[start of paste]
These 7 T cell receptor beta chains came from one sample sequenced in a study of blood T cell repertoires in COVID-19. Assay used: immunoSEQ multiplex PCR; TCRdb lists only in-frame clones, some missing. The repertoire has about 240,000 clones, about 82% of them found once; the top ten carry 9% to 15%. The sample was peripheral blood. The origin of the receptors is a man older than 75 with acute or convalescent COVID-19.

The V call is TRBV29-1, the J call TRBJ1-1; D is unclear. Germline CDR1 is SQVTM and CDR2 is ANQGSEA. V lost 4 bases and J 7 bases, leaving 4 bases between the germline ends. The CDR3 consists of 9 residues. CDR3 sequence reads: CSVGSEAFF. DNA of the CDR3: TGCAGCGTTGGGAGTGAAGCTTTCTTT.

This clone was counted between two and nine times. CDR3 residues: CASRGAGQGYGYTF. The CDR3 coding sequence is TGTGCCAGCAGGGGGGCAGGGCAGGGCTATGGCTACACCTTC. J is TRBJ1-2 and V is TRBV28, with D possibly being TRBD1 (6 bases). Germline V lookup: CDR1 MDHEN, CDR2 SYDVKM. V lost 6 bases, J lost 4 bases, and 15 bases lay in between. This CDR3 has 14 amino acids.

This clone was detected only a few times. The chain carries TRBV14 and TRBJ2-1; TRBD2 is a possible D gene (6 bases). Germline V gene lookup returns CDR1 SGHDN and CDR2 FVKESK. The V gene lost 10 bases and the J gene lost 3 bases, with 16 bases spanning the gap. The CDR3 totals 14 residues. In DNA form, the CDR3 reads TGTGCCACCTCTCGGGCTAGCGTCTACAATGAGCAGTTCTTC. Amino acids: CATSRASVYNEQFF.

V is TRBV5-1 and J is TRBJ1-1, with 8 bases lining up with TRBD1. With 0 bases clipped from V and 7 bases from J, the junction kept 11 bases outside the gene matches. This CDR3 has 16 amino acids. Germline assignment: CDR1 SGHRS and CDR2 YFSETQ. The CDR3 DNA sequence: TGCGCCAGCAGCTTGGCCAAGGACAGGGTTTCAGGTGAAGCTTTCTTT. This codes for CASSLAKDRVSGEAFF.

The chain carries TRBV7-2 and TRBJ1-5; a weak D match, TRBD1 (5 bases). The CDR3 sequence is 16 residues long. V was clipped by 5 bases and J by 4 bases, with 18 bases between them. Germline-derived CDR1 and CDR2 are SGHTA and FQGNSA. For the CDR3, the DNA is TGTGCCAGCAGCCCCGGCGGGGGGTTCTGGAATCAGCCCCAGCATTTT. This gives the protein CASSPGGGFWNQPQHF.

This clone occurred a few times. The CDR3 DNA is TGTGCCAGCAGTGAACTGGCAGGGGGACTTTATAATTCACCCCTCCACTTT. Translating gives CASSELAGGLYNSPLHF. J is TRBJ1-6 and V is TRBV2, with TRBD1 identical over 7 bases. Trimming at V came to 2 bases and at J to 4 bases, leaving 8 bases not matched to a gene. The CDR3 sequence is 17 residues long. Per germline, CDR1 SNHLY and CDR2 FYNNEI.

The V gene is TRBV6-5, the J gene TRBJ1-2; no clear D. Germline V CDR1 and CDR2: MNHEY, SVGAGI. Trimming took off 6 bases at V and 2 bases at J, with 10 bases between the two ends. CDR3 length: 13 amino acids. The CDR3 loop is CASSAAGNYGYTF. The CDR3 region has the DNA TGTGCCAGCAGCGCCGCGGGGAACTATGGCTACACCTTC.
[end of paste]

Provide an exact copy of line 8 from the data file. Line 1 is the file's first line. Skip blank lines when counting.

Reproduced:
The V gene is TRBV6-5, the J gene TRBJ1-2; no clear D. Germline V CDR1 and CDR2: MNHEY, SVGAGI. Trimming took off 6 bases at V and 2 bases at J, with 10 bases between the two ends. CDR3 length: 13 amino acids. The CDR3 loop is CASSAAGNYGYTF. The CDR3 region has the DNA TGTGCCAGCAGCGCCGCGGGGAACTATGGCTACACCTTC.